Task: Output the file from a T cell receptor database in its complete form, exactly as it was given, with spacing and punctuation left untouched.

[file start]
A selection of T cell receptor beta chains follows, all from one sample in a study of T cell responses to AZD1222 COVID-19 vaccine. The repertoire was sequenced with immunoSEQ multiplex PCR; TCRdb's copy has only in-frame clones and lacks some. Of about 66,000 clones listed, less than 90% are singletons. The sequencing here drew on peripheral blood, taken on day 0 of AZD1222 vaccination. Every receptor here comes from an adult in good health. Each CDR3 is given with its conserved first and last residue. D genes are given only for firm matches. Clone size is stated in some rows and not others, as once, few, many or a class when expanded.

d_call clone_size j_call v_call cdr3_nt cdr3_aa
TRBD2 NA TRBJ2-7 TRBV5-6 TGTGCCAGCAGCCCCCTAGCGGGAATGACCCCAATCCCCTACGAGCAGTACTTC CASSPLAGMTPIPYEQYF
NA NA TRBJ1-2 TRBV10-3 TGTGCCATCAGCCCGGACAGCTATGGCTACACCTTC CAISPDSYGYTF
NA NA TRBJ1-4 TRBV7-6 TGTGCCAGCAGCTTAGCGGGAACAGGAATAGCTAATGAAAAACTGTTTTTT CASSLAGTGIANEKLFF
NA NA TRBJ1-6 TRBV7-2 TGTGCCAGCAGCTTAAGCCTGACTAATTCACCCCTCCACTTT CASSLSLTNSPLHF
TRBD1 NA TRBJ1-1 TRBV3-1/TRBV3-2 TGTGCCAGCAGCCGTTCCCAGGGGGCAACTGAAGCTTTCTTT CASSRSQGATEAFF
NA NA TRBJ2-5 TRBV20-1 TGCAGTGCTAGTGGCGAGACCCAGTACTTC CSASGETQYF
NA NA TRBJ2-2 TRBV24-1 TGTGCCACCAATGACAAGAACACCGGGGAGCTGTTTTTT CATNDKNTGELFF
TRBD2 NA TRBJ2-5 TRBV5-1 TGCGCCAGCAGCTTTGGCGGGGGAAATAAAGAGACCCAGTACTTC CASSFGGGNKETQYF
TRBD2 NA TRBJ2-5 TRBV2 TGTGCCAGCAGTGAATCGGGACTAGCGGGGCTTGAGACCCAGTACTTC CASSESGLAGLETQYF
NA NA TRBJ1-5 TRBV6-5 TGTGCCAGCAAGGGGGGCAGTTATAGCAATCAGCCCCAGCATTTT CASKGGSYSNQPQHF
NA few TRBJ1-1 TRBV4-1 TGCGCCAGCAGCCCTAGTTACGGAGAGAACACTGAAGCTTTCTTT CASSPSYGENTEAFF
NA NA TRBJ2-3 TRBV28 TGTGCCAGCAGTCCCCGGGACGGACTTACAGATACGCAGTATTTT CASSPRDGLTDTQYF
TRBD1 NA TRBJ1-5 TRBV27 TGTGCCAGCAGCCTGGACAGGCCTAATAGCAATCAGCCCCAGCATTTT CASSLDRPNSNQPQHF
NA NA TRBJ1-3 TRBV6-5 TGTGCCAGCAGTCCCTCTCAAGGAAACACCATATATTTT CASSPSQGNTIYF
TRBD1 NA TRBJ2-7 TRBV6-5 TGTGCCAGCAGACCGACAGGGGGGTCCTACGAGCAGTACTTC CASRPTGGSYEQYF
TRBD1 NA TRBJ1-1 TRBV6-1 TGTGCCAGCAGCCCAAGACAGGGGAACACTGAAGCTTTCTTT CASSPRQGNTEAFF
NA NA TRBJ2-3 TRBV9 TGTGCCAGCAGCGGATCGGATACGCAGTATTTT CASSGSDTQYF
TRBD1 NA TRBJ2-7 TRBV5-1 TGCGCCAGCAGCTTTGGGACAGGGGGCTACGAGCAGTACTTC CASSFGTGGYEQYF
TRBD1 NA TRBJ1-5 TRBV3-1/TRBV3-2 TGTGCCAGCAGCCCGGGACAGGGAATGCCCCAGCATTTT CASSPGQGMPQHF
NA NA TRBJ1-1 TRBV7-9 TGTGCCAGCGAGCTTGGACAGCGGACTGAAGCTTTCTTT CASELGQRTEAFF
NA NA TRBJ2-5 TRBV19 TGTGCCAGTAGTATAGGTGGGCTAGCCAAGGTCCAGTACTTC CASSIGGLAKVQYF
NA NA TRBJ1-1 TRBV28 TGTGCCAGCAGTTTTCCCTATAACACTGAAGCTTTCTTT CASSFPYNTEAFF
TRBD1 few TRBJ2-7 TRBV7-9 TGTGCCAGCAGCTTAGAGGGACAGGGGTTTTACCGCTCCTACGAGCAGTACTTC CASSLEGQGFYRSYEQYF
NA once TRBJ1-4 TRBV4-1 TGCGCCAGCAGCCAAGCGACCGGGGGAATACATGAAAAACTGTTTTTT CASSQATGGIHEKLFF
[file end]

A selection of T cell receptor beta chains follows, all from one sample in a study of T cell responses to AZD1222 COVID-19 vaccine. The repertoire was sequenced with immunoSEQ multiplex PCR; TCRdb's copy has only in-frame clones and lacks some. Of about 66,000 clones listed, less than 90% are singletons. The sequencing here drew on peripheral blood, taken on day 0 of AZD1222 vaccination. Every receptor here comes from an adult in good health. Each CDR3 is given with its conserved first and last residue. D genes are given only for firm matches. Clone size is stated in some rows and not others, as once, few, many or a class when expanded.

d_call clone_size j_call v_call cdr3_nt cdr3_aa
TRBD2 NA TRBJ2-7 TRBV5-6 TGTGCCAGCAGCCCCCTAGCGGGAATGACCCCAATCCCCTACGAGCAGTACTTC CASSPLAGMTPIPYEQYF
NA NA TRBJ1-2 TRBV10-3 TGTGCCATCAGCCCGGACAGCTATGGCTACACCTTC CAISPDSYGYTF
NA NA TRBJ1-4 TRBV7-6 TGTGCCAGCAGCTTAGCGGGAACAGGAATAGCTAATGAAAAACTGTTTTTT CASSLAGTGIANEKLFF
NA NA TRBJ1-6 TRBV7-2 TGTGCCAGCAGCTTAAGCCTGACTAATTCACCCCTCCACTTT CASSLSLTNSPLHF
TRBD1 NA TRBJ1-1 TRBV3-1/TRBV3-2 TGTGCCAGCAGCCGTTCCCAGGGGGCAACTGAAGCTTTCTTT CASSRSQGATEAFF
NA NA TRBJ2-5 TRBV20-1 TGCAGTGCTAGTGGCGAGACCCAGTACTTC CSASGETQYF
NA NA TRBJ2-2 TRBV24-1 TGTGCCACCAATGACAAGAACACCGGGGAGCTGTTTTTT CATNDKNTGELFF
TRBD2 NA TRBJ2-5 TRBV5-1 TGCGCCAGCAGCTTTGGCGGGGGAAATAAAGAGACCCAGTACTTC CASSFGGGNKETQYF
TRBD2 NA TRBJ2-5 TRBV2 TGTGCCAGCAGTGAATCGGGACTAGCGGGGCTTGAGACCCAGTACTTC CASSESGLAGLETQYF
NA NA TRBJ1-5 TRBV6-5 TGTGCCAGCAAGGGGGGCAGTTATAGCAATCAGCCCCAGCATTTT CASKGGSYSNQPQHF
NA few TRBJ1-1 TRBV4-1 TGCGCCAGCAGCCCTAGTTACGGAGAGAACACTGAAGCTTTCTTT CASSPSYGENTEAFF
NA NA TRBJ2-3 TRBV28 TGTGCCAGCAGTCCCCGGGACGGACTTACAGATACGCAGTATTTT CASSPRDGLTDTQYF
TRBD1 NA TRBJ1-5 TRBV27 TGTGCCAGCAGCCTGGACAGGCCTAATAGCAATCAGCCCCAGCATTTT CASSLDRPNSNQPQHF
NA NA TRBJ1-3 TRBV6-5 TGTGCCAGCAGTCCCTCTCAAGGAAACACCATATATTTT CASSPSQGNTIYF
TRBD1 NA TRBJ2-7 TRBV6-5 TGTGCCAGCAGACCGACAGGGGGGTCCTACGAGCAGTACTTC CASRPTGGSYEQYF
TRBD1 NA TRBJ1-1 TRBV6-1 TGTGCCAGCAGCCCAAGACAGGGGAACACTGAAGCTTTCTTT CASSPRQGNTEAFF
NA NA TRBJ2-3 TRBV9 TGTGCCAGCAGCGGATCGGATACGCAGTATTTT CASSGSDTQYF
TRBD1 NA TRBJ2-7 TRBV5-1 TGCGCCAGCAGCTTTGGGACAGGGGGCTACGAGCAGTACTTC CASSFGTGGYEQYF
TRBD1 NA TRBJ1-5 TRBV3-1/TRBV3-2 TGTGCCAGCAGCCCGGGACAGGGAATGCCCCAGCATTTT CASSPGQGMPQHF
NA NA TRBJ1-1 TRBV7-9 TGTGCCAGCGAGCTTGGACAGCGGACTGAAGCTTTCTTT CASELGQRTEAFF
NA NA TRBJ2-5 TRBV19 TGTGCCAGTAGTATAGGTGGGCTAGCCAAGGTCCAGTACTTC CASSIGGLAKVQYF
NA NA TRBJ1-1 TRBV28 TGTGCCAGCAGTTTTCCCTATAACACTGAAGCTTTCTTT CASSFPYNTEAFF
TRBD1 few TRBJ2-7 TRBV7-9 TGTGCCAGCAGCTTAGAGGGACAGGGGTTTTACCGCTCCTACGAGCAGTACTTC CASSLEGQGFYRSYEQYF
NA once TRBJ1-4 TRBV4-1 TGCGCCAGCAGCCAAGCGACCGGGGGAATACATGAAAAACTGTTTTTT CASSQATGGIHEKLFF